What shall we do with the drunken sailor?

What shall we do with the drunken sailor?

(Traditional)

From "A Song-book of Folk and Pop Music" by Mario Papa & Giuliano Iantorno, Zanichelli Editore, Bologna, 1977  

 

What shall we do with the drunken sailor,

What shall we do with the drunken sailor,

What shall we do with the drunken sailor,

Early in the morning?

 

Chorus:

Hoo-ray, and up she rises,

Hoo-ray, and up she rises,

Hoo-ray, and up she rises,

Early in tbc morning.

 

Put him in the long boat until he's sober,

Put him in the long boat until he's sober,

Put him in the long boat until he's sober,

Early in the morning.

 

Chorus:

Hoo-ray and up she rises, etc.

 

Pull out the plug and wet him all over,

Pull out the plug and wet him all over,

Pull out the plug and wet him all over,

Early in the morning.

 

I. Sailors often sang sea-shanties when they were working on the ship. In this song, when they say: 'Hoo-ray, and up she rises’, they are talking about the big heavy anchor which they are pulling up from the bottom of the sea.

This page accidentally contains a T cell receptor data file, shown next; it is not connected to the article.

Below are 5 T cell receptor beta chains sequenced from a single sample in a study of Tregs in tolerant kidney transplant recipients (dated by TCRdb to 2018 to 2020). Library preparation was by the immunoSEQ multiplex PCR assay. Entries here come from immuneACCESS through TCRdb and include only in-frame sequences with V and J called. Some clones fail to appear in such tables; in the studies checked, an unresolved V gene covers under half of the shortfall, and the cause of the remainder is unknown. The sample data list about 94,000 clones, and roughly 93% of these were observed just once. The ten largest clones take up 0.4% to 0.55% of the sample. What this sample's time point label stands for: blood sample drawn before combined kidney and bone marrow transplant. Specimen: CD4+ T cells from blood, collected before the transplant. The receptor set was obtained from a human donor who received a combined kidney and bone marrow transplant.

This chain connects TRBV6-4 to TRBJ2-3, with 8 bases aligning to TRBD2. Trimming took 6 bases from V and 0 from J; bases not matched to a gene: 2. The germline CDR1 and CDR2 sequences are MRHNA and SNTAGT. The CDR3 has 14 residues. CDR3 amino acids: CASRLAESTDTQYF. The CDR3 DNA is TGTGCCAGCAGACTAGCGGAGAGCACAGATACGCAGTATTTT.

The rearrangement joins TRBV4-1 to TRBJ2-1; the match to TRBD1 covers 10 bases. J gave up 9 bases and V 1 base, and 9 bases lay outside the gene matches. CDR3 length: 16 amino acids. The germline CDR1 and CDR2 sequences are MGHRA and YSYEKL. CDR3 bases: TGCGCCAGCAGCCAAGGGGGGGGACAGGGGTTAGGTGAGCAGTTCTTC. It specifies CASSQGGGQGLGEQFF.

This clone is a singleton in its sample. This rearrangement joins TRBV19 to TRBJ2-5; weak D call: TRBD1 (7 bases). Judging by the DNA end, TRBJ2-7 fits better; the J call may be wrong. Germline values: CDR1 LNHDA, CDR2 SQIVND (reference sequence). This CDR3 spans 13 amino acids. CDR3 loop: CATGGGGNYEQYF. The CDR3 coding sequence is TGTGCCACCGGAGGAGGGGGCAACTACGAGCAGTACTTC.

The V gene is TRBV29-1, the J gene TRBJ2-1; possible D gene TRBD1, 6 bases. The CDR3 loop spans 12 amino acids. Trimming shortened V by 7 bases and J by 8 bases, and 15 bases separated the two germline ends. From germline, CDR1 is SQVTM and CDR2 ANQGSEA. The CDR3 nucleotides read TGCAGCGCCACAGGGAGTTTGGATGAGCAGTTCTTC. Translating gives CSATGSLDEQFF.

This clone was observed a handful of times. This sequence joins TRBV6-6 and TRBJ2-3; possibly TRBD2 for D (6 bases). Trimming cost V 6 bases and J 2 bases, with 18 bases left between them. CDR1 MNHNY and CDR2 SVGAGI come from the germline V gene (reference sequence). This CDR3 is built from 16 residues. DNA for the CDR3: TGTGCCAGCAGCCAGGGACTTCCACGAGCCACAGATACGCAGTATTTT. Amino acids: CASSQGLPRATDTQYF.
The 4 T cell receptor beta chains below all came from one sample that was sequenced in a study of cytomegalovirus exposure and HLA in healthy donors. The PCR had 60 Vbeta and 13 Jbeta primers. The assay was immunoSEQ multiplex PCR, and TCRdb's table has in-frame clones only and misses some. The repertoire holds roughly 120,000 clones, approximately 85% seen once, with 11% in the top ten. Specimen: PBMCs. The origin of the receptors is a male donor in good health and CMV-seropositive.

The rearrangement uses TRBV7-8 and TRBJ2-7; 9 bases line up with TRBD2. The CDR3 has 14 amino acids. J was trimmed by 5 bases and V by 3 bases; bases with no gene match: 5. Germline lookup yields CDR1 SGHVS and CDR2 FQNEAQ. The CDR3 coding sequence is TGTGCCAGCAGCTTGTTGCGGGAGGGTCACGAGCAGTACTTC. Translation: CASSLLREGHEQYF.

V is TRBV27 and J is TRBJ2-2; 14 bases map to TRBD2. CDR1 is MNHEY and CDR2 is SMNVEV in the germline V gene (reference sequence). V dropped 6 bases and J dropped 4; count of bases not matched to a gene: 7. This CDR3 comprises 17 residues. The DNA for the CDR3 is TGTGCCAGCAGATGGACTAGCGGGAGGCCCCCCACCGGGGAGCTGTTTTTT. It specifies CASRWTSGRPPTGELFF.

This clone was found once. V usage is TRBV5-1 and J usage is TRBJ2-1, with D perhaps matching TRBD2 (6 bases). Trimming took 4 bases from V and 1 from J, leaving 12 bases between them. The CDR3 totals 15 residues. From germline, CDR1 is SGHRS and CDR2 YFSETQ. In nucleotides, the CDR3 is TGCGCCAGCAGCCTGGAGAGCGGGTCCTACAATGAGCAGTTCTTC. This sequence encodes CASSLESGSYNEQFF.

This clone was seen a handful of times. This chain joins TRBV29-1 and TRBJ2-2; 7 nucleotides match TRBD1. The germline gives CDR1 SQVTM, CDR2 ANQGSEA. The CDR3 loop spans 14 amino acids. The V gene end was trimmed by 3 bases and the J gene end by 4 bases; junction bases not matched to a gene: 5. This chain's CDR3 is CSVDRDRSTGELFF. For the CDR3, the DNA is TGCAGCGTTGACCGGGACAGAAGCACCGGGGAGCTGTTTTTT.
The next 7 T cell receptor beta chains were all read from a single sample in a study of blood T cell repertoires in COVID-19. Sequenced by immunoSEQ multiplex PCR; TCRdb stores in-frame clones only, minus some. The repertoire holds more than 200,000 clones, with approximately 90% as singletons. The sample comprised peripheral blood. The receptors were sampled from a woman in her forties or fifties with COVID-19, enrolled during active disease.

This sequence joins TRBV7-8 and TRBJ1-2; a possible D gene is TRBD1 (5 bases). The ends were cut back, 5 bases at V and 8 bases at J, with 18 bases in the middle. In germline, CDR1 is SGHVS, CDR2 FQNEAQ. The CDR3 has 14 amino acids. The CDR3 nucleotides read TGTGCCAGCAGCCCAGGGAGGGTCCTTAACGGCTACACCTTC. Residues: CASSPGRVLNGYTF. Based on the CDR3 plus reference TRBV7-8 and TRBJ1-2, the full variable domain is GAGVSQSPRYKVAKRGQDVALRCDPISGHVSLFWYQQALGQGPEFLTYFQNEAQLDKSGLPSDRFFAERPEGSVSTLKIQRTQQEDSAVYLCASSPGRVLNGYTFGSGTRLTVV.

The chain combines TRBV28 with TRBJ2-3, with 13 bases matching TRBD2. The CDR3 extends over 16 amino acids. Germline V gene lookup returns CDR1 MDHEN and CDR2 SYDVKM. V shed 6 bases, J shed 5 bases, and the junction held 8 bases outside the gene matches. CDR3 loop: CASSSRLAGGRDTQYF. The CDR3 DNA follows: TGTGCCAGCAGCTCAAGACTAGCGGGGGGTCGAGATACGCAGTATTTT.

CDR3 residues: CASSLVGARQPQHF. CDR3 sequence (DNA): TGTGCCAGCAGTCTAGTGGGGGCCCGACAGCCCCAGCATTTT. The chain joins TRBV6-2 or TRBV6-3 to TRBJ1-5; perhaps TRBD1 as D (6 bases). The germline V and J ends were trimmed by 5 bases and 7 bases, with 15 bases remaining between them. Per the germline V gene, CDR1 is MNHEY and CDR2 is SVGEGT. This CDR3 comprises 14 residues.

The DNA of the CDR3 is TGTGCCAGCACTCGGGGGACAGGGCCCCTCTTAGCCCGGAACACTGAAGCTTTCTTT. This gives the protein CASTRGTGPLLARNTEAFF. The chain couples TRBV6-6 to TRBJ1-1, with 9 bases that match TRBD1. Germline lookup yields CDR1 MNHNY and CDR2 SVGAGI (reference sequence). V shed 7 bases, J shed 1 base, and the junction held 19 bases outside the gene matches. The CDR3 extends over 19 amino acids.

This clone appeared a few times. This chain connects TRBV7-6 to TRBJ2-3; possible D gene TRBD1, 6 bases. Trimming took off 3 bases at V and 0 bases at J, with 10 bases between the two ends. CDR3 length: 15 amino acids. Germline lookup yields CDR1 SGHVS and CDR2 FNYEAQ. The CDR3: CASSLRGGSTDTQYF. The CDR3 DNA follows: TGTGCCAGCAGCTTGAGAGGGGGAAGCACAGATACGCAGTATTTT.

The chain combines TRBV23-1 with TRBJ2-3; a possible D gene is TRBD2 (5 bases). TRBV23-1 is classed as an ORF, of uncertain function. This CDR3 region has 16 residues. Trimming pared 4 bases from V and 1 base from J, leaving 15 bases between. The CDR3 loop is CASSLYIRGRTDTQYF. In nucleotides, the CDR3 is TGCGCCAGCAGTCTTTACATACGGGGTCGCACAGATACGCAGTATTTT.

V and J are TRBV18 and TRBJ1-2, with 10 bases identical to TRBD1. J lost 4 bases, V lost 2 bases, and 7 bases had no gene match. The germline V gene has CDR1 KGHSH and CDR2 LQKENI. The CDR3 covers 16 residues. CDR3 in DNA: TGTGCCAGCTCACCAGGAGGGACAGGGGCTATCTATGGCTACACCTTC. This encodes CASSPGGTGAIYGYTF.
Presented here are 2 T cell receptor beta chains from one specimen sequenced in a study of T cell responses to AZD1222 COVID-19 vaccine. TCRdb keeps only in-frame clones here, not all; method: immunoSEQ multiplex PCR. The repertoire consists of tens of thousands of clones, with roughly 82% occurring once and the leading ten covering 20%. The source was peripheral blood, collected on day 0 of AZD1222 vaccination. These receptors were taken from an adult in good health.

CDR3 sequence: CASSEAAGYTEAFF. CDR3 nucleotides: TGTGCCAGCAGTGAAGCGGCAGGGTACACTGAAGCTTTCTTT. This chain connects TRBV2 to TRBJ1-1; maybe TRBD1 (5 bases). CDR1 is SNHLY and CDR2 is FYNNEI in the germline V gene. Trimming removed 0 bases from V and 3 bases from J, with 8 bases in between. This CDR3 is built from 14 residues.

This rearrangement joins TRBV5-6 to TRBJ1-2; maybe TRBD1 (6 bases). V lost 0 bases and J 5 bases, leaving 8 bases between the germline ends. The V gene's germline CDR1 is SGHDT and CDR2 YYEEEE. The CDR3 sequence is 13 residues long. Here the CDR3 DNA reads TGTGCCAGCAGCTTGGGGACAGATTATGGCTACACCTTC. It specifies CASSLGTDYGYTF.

Chanties

Chanties, sometímes spelt shanties, are songs with a strong rhythm sung by groups of workmen to accompany their work. Some are sung by mìners as they swing their picks against the rock-face, others by lumbermen hauling tree trunks, others by chain gangs working on the roads or the railway. The best known are the sea-chanties. These used to be sung on sailing ships to help the sailors haul the anchor chain round the capstan, or pull the ropes that controlled the sails.

Since most of the jobs are now done by machines, chanties have joined the ranks of folk songs. However sea-chanties have found their way into the Opera House through the work of the contemporary English composer, Benjamin Britten.